After years of renting and bumming cars from people to go to town for shopping trips we finally found and bought a toad! (towed vehicle)

    It follows us everywhere.

    It follows us everywhere.

    We couldn’t tow anything with Miss Lueffie and while the Queen’s Barge could tow it wasn’t really all that necessary; we could simply take the Barge to town. Now it’s a bit more difficult since we’re under a steel pole barn and it takes a 100-point turn to get in or out. Besides, an $8500 transmission and $3000 control box last September kinda put the damper on spending lots more money.

    In any event, the stars converged and we found a lightweight easily-towable vehicle right sorta nearby in Houston, a Chevy Tracker. It’s a little roller skate with four wheel drive and Mom’s sewing machine has more horsepower. It’s a bit squirrelly over 60 mph (it wants to swap ends) and it accelerates in furlongs-per-fortnight but it’ll do fine. It reminds me of my old VW Bug.

    I’d been looking for a Suzuki Sidekick / Geo Tracker / Chevy Tracker for a while and they’re thin on the ground; what I was finding was unsuitable models, too ragged out or hundreds of miles away. This one turned up nearby and two days later we adopted her.

    We borrowed Tiffany’s pickup for the jaunt down to Houston. Now understand, we’re not city people. Our idea of a big city is Navasota, Texas or Cleveland, Georgia. Houston is another planet, like Atlanta. And it was very much like Atlanta except that other drivers indicated that we were #1 only a couple of times. And their horns worked ok.

    All’s well that ends well and we ended up back at the ranch with a new member of the family. What’ll we name her, The Queen’s Dinghy? That sounds pretty good especially if you read it out loud a couple of times.

  • The F-up Fairy Visits Us Again

    May 26 – Underwater Texas

    On a rainless forecast in comparison to the Biblical floods we’ve been having (that was last night) the plan was to caulk a few seams and do a rotisserie chicken. Of course that was too easy.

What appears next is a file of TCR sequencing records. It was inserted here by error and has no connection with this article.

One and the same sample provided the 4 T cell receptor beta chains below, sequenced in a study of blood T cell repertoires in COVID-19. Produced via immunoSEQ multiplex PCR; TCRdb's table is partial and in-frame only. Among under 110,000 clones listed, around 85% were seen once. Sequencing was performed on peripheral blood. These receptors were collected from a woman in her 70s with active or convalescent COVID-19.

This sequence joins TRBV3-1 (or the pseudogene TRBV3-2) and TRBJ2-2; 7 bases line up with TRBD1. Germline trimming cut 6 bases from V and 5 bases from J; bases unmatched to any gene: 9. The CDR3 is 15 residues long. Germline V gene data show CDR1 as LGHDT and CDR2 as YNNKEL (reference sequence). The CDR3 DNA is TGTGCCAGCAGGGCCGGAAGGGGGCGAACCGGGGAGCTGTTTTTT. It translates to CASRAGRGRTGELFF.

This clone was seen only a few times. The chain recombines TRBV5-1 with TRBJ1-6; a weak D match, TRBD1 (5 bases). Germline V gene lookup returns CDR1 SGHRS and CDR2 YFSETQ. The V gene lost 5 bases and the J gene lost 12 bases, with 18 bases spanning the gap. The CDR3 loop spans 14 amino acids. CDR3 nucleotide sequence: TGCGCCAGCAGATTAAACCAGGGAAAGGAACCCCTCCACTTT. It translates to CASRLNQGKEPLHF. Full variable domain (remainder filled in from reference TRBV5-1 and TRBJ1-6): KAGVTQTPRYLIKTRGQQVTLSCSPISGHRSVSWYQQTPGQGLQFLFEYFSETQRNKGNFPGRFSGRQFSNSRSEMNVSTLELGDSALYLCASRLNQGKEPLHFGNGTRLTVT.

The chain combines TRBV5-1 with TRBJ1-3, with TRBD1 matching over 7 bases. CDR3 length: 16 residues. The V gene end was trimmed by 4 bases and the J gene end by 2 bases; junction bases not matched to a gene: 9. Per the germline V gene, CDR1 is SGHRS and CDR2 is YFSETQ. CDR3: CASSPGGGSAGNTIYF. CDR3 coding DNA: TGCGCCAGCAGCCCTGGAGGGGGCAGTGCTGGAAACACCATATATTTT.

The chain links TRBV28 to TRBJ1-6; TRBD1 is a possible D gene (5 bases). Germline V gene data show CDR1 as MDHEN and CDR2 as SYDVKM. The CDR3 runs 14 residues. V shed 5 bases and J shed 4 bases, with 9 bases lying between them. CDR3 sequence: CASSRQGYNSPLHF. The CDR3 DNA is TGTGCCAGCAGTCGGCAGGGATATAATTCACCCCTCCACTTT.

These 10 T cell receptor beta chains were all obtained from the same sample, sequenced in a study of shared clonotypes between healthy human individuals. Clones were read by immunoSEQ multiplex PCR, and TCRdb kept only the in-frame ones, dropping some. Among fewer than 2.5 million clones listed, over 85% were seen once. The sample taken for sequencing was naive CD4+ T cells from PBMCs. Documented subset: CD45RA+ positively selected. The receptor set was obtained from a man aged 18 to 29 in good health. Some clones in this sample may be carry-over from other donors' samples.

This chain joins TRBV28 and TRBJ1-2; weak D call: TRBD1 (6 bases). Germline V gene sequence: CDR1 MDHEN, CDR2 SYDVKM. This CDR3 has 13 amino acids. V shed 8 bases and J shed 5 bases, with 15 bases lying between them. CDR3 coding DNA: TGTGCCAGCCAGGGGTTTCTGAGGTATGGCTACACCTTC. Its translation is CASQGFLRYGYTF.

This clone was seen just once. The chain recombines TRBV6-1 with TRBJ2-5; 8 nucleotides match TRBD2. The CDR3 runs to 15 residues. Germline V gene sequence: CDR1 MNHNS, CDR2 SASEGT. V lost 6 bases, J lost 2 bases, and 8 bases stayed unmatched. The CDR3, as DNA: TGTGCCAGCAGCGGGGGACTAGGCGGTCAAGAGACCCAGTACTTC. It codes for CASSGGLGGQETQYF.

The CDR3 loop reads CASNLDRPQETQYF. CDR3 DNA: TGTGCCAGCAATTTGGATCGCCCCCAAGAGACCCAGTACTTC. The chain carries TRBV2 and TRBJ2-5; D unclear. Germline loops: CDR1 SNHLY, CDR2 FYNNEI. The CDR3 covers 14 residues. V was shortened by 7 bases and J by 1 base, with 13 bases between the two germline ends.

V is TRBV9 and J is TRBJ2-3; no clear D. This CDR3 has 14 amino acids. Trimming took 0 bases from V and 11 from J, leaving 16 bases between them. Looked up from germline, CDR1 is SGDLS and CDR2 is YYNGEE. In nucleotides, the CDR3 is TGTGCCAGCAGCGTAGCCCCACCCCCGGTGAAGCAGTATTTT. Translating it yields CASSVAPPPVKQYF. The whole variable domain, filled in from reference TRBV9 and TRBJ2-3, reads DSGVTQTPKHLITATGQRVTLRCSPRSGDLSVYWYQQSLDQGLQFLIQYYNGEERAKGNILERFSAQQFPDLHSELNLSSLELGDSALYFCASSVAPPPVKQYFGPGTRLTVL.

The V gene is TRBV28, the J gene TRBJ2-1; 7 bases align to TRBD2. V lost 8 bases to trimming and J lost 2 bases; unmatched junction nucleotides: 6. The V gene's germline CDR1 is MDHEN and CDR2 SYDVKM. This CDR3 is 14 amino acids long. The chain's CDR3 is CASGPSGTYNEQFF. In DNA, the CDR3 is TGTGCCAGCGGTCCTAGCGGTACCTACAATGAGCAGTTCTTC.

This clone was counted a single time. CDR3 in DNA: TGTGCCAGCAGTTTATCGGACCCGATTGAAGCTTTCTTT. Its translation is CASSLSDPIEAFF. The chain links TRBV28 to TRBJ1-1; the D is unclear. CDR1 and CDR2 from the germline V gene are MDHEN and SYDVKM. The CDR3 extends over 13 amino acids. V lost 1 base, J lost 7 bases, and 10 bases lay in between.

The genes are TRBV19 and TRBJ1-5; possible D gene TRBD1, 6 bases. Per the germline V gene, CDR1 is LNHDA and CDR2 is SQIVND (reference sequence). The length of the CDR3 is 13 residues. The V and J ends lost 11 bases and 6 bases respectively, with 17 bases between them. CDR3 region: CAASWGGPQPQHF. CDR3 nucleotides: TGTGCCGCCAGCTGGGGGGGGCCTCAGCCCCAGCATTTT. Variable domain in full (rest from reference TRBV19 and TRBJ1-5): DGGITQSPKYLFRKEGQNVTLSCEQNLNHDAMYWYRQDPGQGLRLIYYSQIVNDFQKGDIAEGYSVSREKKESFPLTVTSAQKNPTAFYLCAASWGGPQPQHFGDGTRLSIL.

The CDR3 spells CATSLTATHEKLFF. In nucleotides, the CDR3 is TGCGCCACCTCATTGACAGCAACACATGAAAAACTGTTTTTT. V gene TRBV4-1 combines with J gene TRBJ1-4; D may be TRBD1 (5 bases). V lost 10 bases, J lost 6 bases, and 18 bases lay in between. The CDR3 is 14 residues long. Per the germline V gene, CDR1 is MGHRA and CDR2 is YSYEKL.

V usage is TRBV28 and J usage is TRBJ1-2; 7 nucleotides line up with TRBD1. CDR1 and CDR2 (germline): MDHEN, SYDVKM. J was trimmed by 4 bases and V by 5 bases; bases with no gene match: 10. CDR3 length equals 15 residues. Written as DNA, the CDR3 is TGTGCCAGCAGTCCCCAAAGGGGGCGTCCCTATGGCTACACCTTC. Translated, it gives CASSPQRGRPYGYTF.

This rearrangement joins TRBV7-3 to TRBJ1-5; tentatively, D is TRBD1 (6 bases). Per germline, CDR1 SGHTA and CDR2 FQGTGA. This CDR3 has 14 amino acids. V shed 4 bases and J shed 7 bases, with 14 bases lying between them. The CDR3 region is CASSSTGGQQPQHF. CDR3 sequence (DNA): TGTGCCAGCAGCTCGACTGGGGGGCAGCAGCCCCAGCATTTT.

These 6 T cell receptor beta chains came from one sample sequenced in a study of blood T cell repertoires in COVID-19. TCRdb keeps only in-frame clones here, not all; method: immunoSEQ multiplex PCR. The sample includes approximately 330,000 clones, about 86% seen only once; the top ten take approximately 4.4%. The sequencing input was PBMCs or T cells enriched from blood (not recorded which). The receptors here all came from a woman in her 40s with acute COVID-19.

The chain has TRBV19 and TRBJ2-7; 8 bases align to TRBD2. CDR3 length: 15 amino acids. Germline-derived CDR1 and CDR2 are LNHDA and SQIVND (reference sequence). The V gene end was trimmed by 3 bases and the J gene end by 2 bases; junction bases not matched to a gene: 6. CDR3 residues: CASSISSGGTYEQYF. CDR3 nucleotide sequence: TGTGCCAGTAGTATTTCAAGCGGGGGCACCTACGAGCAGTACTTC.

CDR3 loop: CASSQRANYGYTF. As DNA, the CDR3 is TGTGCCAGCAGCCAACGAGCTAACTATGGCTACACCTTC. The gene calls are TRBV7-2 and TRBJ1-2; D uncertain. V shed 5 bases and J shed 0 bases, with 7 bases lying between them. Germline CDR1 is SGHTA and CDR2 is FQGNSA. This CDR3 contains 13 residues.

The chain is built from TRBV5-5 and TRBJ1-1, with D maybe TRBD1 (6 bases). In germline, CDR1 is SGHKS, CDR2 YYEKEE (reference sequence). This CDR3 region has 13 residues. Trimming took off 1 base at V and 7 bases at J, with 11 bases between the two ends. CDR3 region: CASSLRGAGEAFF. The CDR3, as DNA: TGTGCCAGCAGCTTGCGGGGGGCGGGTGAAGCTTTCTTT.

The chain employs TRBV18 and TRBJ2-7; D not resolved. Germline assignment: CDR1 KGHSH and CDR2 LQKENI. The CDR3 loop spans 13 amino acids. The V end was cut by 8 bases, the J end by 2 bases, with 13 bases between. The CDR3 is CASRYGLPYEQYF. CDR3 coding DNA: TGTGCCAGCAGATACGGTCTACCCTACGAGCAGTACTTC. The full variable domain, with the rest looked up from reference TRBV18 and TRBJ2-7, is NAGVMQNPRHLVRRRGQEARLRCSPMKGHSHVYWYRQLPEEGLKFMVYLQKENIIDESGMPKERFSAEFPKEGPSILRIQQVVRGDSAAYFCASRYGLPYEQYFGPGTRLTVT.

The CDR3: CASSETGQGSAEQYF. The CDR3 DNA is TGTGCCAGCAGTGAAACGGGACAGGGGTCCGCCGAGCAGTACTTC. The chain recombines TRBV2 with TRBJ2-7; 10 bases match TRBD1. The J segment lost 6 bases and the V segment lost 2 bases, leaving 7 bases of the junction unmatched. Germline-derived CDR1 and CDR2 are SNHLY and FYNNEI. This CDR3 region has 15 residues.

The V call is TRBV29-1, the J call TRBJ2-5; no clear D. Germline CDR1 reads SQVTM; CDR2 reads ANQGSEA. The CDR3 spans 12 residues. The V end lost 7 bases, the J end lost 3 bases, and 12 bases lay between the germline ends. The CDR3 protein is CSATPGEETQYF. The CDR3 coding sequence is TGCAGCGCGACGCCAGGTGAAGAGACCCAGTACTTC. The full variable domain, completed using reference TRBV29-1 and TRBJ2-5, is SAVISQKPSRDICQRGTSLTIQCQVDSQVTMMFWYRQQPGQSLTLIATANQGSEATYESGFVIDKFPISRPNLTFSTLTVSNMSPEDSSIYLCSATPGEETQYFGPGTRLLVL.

The biggie storms passed overnight with tornados and up to eleven inches of rain down by Houston. That’s more rain than a hurricane. So I was astounded to wake up to thunder this morning. Odd, I couldn’t see any lightning but I could hear thunder.
    I didn’t think much of it until I mentioned it this evening and Mom informed me that it wasn’t thunder, it was Smokey the cat bouncing around. He’s big, but geez…

    Progressing through the day, I taped up various seams and applied Sikaflex goop. Then things went sideways.

    Mom said that last time we gooped we let it cure a half-hour or so and peeled the tape off. Mom also said that she wanted a smart phone.

    I like my dumb phone. My phone’s so dumb it doesn’t even have sense enough to ring. I like that. But Mom was being a bit obstinate, and we all know the way to peace and happiness.

    So I found a smart phone and a plan on verizonwireless.com and all went swimmingly until it barfed on my credit card. I think the problem is that the website accepts only one address and we have two, a mailing address and a shipping address.

    So we do the obvious thing and contact support; support gave us a phone number. Mom called the phone number and it demanded a Verizon wireless number and when she couldn’t give one, it hung up. We tried Contact Us and it returned a 404!

    This is the future of communication!

    So we need to go 20 miles to a Verizon stix-n-brix to buy a Verizon communication device because the Verizon Wireless website cannot communicate…..

    And after all this, futzing around too long, much of the goop had skinned over and when I pulled the tape off the goop came off too. So much for nice and tidy.